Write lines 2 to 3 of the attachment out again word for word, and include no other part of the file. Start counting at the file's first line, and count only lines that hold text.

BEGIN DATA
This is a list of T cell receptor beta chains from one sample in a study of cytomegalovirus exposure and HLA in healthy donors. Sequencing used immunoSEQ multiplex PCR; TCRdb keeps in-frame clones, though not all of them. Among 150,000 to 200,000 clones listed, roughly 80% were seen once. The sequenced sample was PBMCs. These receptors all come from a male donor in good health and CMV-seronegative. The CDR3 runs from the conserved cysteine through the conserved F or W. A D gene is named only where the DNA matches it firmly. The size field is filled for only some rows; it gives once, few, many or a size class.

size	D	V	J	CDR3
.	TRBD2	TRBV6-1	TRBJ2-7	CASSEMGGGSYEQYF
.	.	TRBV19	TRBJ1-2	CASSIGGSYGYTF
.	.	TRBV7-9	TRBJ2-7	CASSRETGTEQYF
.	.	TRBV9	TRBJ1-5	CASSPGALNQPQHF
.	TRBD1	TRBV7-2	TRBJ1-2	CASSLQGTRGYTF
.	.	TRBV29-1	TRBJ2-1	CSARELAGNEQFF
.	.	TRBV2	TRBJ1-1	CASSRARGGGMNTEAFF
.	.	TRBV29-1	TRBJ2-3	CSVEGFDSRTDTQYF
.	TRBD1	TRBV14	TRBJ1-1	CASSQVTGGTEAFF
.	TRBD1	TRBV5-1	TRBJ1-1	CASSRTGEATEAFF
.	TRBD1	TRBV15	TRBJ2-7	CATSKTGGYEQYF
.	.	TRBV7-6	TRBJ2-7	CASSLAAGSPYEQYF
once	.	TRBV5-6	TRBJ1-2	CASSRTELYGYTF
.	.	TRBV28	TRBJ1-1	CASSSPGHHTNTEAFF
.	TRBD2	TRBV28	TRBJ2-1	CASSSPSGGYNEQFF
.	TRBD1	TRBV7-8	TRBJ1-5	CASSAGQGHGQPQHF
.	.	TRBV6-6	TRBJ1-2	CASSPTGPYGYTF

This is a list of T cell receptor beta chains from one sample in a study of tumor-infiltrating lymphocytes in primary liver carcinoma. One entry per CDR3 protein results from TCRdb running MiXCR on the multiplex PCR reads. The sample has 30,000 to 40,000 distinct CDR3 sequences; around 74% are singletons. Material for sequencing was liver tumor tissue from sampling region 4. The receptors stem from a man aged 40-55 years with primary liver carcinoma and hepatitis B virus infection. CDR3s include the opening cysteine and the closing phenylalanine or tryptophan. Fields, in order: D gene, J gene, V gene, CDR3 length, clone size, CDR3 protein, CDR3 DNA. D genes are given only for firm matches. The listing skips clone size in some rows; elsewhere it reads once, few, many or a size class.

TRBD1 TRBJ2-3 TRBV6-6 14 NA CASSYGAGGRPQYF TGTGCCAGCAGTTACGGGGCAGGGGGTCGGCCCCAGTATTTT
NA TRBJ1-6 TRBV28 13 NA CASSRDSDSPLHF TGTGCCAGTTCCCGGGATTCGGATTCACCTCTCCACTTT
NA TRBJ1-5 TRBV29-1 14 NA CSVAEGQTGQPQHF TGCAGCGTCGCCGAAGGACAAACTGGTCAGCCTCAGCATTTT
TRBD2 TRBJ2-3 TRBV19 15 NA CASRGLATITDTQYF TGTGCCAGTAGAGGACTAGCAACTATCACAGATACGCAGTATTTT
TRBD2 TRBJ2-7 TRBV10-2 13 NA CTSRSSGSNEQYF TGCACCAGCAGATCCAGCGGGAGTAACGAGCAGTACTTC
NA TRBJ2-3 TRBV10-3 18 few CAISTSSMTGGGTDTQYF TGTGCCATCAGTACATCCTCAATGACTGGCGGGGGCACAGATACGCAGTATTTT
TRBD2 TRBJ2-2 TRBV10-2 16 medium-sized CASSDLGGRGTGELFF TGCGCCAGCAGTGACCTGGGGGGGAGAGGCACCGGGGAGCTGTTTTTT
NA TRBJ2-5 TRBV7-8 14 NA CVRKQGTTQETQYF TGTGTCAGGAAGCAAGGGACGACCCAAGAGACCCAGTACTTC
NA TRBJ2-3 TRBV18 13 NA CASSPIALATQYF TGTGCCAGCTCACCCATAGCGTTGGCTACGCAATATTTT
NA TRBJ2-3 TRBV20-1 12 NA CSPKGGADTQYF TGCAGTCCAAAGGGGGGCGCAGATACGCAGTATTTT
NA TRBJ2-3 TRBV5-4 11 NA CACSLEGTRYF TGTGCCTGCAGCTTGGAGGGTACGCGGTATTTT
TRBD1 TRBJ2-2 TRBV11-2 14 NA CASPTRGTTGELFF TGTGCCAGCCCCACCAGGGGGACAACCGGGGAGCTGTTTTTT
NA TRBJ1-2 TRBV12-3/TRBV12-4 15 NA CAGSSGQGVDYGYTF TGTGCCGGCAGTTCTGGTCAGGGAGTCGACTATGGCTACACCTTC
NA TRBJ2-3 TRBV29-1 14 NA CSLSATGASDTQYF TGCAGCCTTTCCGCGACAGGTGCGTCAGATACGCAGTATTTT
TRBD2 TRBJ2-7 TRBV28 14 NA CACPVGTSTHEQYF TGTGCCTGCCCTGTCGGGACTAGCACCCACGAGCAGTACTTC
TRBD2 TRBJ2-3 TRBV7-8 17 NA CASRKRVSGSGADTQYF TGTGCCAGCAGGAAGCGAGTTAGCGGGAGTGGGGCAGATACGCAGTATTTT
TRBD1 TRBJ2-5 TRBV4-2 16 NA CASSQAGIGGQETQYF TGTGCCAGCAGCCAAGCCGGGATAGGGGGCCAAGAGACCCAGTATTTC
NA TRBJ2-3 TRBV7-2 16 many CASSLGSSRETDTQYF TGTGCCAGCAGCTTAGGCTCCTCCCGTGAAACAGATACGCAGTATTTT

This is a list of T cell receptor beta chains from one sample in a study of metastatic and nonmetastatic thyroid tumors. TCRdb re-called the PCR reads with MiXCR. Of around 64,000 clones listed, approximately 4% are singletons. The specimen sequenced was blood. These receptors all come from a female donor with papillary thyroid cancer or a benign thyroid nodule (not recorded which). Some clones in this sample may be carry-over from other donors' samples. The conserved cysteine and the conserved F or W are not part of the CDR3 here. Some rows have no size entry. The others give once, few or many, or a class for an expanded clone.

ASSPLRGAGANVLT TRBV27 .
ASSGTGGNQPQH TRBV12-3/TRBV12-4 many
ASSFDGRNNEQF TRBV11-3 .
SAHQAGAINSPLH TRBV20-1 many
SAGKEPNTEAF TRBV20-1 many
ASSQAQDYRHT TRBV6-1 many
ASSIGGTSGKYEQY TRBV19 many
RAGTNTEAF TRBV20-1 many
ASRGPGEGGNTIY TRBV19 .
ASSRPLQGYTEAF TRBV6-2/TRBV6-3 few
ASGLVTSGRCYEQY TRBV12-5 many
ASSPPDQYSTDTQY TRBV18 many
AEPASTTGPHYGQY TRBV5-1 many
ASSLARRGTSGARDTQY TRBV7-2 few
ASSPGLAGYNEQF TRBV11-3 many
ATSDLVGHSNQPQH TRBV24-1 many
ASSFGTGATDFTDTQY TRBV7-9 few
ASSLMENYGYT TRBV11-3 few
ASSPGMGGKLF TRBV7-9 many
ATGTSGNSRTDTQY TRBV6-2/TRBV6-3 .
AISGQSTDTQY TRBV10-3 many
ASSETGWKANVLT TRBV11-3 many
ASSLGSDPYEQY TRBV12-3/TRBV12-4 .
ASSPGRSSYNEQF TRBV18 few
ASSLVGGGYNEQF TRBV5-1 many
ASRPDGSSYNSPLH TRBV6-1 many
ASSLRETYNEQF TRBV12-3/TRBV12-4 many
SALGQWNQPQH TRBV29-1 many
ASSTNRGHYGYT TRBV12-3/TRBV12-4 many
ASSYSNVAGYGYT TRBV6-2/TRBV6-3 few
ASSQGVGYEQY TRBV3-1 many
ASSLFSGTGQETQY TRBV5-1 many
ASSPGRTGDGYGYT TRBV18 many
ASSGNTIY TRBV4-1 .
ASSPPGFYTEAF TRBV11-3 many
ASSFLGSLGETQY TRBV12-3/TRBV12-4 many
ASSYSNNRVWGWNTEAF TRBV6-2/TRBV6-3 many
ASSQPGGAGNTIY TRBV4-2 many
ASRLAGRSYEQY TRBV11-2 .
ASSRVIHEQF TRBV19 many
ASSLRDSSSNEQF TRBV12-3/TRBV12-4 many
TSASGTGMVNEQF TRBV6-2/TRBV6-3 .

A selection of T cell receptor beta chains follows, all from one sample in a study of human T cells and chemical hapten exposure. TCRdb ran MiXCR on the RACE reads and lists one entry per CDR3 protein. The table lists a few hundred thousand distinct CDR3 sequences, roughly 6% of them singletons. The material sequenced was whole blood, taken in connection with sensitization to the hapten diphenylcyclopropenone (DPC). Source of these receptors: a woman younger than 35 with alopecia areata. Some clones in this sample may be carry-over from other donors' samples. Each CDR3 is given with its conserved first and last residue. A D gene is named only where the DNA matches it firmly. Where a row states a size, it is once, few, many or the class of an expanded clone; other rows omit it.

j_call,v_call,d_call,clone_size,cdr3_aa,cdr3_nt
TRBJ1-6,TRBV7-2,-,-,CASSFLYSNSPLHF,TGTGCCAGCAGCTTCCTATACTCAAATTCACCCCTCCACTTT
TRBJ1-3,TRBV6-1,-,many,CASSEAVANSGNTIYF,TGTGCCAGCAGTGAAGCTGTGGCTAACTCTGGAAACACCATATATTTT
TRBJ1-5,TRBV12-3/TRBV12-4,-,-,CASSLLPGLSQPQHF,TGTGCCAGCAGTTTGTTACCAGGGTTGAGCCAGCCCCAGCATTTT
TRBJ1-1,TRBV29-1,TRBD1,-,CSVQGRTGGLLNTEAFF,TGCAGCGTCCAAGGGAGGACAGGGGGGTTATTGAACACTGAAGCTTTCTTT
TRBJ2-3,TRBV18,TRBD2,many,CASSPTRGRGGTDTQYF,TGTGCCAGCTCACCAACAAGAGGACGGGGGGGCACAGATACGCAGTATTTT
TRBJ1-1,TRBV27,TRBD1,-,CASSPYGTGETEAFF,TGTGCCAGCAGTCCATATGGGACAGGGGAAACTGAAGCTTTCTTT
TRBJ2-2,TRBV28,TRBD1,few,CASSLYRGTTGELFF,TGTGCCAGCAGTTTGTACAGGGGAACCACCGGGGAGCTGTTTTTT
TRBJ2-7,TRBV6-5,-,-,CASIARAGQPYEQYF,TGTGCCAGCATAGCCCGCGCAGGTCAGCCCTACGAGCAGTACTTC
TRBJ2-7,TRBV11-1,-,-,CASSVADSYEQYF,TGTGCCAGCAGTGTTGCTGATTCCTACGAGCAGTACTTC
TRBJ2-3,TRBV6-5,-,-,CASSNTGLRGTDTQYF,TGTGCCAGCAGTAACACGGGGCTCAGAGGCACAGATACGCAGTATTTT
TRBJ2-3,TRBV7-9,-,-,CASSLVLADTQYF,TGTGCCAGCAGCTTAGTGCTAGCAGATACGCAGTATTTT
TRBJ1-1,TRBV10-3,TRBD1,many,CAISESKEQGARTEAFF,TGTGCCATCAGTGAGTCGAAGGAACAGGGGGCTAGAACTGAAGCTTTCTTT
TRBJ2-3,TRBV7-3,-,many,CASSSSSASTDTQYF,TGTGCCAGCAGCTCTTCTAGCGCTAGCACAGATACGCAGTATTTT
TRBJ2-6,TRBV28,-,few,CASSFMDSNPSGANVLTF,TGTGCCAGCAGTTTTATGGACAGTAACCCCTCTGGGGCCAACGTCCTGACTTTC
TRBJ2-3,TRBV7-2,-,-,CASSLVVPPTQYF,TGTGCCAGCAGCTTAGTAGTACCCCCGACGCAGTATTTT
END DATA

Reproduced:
size	D	V	J	CDR3
.	TRBD2	TRBV6-1	TRBJ2-7	CASSEMGGGSYEQYF